Good Morning Folks,
Well! I need to learn about tags and categories, as mine are all screwed up, but I’ll do my entry for the day and then follow some much needed advice on blogging.
I woke up thinking about cycling, the most time consuming part of my sport, and the most mind consuming part of my current career in ‘omics‘ (btw, I found the previous linked ‘article’ whilst looking for a general reference to the omics revolution, which is a real paradigm shift in my opinion [rare though they might be], and it took me back almost ten years, so I put it in purely for nostalgia’s sake). I ride a custom Karma built by my ‘bike guy,’ Victor at Bicycle Lab , and I am very grateful for his skills (thanks, Victor), and I love that bike, but not so much as I love my Cori Cycle, which was first described by Carl and Gerty Cori many years ago.
The Cori Cycle permits your brain and blood red cells to continue to function when you run out of liver glycogen, a critical short-term storage form of glucose. Depletion of liver glycogen is what happens when your nutrition is off (for me about 4-5 hours into the IM bike segment, though chocolate-flavored Power Bars fixed that for me in 2010) and you hit the wall or bonk (in the cyclists sense of the word!). The muscles and red cells take glucose from the blood, generate energy, and return lactate to the blood which is the reconverted back to glucose by the liver (and kidneys, but that is another story), keeping your blood glucose up and your blood lactate down. Now! This is a highly dynamic process, and measuring blood lactate, as carried out for the lactate threshold test, is an important part of endurance training, and you forget it at your peril! Prior to my AAA surprise, I had my LT test routinely at the Duke K-Lab, on the instructions of my coach, Chris Hauth of AIMP . Chris taught me a so much stuff about triathlon training it could be the subject of separate entry (thanks a million, Chris), but especially he taught me how to stop whining and suck it up. Choosing the right coach, or getting the right coach to choose you, is a really critical issue if you are serious about endurance sports, stent or no stent. However, I am yet to meet a coach who has coached an endurance athlete with an AAA-stent (let me know if you meet one).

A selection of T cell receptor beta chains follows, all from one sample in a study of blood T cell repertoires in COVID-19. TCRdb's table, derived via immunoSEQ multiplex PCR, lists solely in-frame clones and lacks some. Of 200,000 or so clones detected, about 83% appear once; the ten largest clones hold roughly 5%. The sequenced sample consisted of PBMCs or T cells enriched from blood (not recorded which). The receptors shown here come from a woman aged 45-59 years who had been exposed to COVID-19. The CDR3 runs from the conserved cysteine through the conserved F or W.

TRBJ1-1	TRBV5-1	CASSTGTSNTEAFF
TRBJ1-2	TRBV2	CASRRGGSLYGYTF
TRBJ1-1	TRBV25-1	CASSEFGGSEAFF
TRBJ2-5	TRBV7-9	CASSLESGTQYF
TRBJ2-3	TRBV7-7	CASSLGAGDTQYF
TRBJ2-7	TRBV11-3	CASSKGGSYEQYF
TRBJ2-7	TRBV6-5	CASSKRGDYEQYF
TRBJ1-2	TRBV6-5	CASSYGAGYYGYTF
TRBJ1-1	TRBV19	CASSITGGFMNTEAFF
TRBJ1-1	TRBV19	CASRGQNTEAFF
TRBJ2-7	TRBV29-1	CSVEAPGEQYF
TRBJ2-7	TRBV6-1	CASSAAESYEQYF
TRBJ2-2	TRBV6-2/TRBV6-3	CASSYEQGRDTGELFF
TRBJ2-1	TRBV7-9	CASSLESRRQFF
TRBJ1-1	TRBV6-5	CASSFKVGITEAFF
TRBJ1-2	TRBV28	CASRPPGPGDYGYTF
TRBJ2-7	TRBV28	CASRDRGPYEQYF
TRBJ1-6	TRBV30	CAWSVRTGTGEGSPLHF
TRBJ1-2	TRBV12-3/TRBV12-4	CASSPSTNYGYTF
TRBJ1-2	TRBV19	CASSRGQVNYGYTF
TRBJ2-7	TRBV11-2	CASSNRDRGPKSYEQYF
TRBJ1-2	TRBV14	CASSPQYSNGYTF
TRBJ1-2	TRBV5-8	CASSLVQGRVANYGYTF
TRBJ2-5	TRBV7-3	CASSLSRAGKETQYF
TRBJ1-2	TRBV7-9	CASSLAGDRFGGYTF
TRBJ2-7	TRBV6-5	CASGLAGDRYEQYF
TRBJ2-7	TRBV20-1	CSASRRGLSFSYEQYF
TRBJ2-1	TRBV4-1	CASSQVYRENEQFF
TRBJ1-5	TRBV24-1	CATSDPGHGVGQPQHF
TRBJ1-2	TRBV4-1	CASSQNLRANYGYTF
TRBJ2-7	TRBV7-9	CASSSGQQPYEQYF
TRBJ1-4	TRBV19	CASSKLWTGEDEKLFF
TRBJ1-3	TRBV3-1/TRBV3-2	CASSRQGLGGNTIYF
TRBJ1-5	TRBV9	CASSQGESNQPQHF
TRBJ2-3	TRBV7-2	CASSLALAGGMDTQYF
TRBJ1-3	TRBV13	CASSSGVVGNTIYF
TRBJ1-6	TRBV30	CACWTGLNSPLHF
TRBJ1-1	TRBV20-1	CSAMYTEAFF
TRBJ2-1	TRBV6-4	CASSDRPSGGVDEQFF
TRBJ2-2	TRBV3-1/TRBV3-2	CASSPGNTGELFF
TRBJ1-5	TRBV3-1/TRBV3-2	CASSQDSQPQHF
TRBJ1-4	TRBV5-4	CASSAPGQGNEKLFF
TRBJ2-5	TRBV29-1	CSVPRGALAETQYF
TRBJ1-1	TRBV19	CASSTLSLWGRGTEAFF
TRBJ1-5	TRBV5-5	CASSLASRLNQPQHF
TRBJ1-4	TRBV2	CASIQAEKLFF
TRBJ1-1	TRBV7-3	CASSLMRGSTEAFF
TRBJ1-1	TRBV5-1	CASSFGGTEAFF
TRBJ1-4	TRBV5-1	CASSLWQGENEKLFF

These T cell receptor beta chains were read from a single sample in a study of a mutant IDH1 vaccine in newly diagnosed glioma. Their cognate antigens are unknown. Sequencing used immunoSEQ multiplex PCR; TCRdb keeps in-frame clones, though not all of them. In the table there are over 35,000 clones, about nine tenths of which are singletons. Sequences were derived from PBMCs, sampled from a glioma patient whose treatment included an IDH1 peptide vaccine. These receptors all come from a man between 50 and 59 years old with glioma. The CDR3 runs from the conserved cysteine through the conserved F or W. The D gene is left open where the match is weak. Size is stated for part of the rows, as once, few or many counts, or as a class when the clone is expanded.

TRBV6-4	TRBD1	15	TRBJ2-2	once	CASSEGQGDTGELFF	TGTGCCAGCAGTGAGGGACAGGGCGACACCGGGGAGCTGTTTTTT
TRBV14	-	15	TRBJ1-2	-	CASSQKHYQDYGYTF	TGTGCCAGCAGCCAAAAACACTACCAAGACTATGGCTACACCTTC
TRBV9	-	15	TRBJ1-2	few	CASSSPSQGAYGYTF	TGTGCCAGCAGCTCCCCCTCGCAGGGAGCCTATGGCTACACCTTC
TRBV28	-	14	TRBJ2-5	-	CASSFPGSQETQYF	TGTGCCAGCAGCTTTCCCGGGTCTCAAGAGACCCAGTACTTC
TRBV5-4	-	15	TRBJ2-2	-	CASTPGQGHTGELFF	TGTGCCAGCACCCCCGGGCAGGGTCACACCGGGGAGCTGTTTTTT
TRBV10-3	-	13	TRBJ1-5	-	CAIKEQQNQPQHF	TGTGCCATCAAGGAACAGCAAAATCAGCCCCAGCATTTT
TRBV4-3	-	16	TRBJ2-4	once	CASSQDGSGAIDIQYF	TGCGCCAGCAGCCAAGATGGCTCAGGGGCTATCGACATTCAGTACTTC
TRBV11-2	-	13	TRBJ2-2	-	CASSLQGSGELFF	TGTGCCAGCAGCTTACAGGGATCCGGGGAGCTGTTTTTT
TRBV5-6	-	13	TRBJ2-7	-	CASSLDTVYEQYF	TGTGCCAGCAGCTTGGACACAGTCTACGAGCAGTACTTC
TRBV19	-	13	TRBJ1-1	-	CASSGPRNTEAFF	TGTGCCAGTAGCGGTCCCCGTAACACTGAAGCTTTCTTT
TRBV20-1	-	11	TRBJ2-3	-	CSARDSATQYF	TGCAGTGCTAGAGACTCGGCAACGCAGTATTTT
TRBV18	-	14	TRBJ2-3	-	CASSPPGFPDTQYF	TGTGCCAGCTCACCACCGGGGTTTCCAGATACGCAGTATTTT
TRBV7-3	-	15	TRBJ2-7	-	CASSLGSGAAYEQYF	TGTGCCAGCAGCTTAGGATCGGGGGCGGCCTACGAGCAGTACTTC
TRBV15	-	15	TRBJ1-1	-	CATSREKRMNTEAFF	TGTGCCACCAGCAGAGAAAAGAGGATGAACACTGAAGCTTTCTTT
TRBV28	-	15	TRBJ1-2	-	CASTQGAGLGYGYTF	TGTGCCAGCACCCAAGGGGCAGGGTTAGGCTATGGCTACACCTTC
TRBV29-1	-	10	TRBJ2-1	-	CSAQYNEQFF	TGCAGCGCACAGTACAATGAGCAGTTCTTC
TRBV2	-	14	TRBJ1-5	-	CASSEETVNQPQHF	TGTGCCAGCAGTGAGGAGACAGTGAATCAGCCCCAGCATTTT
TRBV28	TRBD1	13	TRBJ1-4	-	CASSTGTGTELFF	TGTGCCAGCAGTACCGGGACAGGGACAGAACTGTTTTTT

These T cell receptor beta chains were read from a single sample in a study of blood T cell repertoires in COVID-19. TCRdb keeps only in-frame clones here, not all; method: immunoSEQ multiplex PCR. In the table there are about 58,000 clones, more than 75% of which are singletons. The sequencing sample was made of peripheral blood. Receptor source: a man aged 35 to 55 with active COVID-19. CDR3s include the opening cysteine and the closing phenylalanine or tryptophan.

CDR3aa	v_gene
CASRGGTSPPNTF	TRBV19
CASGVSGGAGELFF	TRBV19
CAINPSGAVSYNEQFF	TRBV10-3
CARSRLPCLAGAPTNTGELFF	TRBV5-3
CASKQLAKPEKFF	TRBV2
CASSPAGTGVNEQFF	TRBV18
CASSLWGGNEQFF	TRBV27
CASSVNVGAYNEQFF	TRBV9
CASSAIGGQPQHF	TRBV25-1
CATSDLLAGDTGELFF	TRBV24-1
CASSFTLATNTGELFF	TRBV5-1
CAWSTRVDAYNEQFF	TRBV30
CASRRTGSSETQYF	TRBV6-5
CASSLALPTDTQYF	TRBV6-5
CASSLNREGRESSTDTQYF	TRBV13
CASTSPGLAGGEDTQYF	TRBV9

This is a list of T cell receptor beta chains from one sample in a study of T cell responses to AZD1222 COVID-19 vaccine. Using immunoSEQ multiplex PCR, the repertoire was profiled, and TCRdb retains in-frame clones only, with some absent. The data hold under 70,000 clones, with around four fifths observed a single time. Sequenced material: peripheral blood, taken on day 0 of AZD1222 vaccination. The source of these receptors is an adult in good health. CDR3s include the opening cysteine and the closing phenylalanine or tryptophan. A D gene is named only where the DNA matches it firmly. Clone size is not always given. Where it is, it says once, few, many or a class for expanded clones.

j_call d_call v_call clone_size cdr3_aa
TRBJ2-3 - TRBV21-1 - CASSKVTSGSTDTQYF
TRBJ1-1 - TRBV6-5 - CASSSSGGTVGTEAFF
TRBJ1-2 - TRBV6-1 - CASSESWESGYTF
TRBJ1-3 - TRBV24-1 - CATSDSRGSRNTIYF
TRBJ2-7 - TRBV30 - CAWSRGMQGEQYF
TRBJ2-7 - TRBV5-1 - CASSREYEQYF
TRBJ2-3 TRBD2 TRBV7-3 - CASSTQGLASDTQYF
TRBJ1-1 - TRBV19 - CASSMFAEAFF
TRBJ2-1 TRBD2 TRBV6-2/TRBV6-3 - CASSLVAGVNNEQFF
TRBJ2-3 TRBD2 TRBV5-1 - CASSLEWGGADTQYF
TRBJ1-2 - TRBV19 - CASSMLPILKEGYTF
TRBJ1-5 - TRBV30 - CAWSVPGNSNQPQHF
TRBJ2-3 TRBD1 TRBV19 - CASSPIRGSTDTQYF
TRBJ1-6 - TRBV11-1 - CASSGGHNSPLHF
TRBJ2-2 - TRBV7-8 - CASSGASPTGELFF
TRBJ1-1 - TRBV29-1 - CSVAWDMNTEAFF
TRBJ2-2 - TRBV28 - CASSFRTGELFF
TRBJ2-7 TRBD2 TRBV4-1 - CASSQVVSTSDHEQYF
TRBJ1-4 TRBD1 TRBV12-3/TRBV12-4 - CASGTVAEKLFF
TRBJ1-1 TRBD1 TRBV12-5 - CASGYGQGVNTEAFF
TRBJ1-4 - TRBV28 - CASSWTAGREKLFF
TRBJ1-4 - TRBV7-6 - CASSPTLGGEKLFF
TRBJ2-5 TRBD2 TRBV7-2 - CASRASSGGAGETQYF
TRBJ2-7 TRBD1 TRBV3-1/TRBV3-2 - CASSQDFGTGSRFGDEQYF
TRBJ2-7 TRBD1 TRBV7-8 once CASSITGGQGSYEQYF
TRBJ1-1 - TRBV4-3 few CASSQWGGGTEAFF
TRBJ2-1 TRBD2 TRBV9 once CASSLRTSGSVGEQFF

All that said, if you have a stent (brain, heart, aorta or elsewhere), and you want to be an endurance athlete, get to know your lactate dynamics and you won’t go far wrong, as ‘overdoing’ it anaerobically is probably pretty dangerous for the stented athlete. Just think about it!
When you work to understand your biochemistry, think dynamics and you won’t go far wrong.
Happy trails and kick butt,